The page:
Movie Day treats hundreds of kids to magical day at Tennessee Theatre

June 22, 2017

 Iconic venue screened ‘Honey, I Shrunk the Kids’

Today, more than 400 children from the City of Knoxville Parks and Recreation Summer Playground Program and Emerald Youth Foundation enjoyed an outing to the Tennessee Theatre for a screening of “Honey, I Shrunk the Kids.”

The outing was part of the Tennessee Theatre’s third annual Youth Arts Alliance Kids’ Movie Day hosted at the iconic venue in downtown Knoxville.

“This theater is such a special part of our community,” said Becky Hancock, executive director of the Tennessee Theatre. “People of all ages should get to experience the magic of a day at the Tennessee Theatre. Through programs like the Kids’ Movie Day, the Tennessee Theatre’s Youth Arts Alliance strives to make this exciting place accessible to everyone.

TN Theatre Bill and Mighty Wurlitzer

The children, ages 6 to 17, arrived in the morning and listened to brief remarks about the theater and its heritage as a 1920s movie palace. Tennessee Theatre house organist Bill Snyder played classic songs on the Mighty Wurlitzer organ so the children could experience a similar movie setting as when the doors opened in 1928. After the concert, the kids enjoyed the feature film and popcorn.

“This field trip is meant to give children an opportunity to experience the history of Knoxville at such a beloved venue,” said Nikki Crutcher, recreation superintendent for Knoxville Parks and Recreation. “It was wonderful to see their awestruck faces when the kids walked through the doors. We partner with various community organizations, including the Tennessee Theatre, to give our kids enriching experiences.”

The city’s Summer Playground Program takes place at 10 recreation centers throughout Knoxville and offers children a variety of recreational and cultural activities, including museum visits, swimming, canoeing and fields trips to the Knoxville Arts and Fine Crafts Center and the Tennessee Theatre.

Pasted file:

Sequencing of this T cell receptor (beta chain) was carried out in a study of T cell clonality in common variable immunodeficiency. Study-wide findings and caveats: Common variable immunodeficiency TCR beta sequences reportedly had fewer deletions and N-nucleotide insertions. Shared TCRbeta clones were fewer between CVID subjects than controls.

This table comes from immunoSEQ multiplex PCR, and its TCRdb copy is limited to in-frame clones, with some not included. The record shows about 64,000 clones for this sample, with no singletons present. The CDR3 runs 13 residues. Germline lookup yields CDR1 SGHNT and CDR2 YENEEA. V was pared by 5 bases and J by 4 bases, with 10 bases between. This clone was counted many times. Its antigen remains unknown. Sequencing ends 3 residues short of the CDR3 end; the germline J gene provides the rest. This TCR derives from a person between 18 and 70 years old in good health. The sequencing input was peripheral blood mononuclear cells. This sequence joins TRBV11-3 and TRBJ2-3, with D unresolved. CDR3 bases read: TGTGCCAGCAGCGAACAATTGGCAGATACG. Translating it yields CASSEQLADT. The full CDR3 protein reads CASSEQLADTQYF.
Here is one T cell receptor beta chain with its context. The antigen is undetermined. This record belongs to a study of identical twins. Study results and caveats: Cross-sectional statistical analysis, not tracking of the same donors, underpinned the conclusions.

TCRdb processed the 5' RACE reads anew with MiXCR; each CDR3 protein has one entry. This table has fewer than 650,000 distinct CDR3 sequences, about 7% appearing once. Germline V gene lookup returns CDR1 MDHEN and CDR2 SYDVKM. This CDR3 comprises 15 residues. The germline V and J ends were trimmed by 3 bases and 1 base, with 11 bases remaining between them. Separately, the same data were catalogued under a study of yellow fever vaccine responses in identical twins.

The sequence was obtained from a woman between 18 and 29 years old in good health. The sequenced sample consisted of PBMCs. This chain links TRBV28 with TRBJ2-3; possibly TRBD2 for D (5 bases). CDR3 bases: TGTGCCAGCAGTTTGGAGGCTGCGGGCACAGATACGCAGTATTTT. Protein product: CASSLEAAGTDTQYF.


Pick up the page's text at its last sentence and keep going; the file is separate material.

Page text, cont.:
The Emerald Youth Foundation works to improve the lives of disadvantaged children through a host of community programs. The organization, which has operated in Knoxville for more than 20 years, helps about 2,400 kids per year.

The Youth Arts Alliance education outreach program was founded in 2007 in partnership with Knox County Schools to help teachers incorporate arts and cultural experiences, such as theatrical performances, concerts, ballets and other entertainment, into curriculum. The alliance sponsors tickets for area public schools to expose students to the performing arts and organizes master classes with visiting performing artists. The program is funded through donations from individuals and businesses in the community.  Tax-deductible donations can be made online at http://www.tennesseetheatre.com/support/.

About the Tennessee Theatre

Located in the heart of downtown Knoxville, the Tennessee Theatre opened in 1928 as a movie palace. The Tennessee Theatre is the Official State Theatre of Tennessee and is listed in the National Register of Historic Places. The Tennessee Theatre is the region’s leading performing arts facility with advanced technology, staging and lighting that draws top entertainment to the Knoxville area. The Historic Tennessee Theatre Foundation is a nonprofit organization tasked with maintaining and preserving the historic theater and ensuring diverse arts and cultural entertainment remains in downtown Knoxville.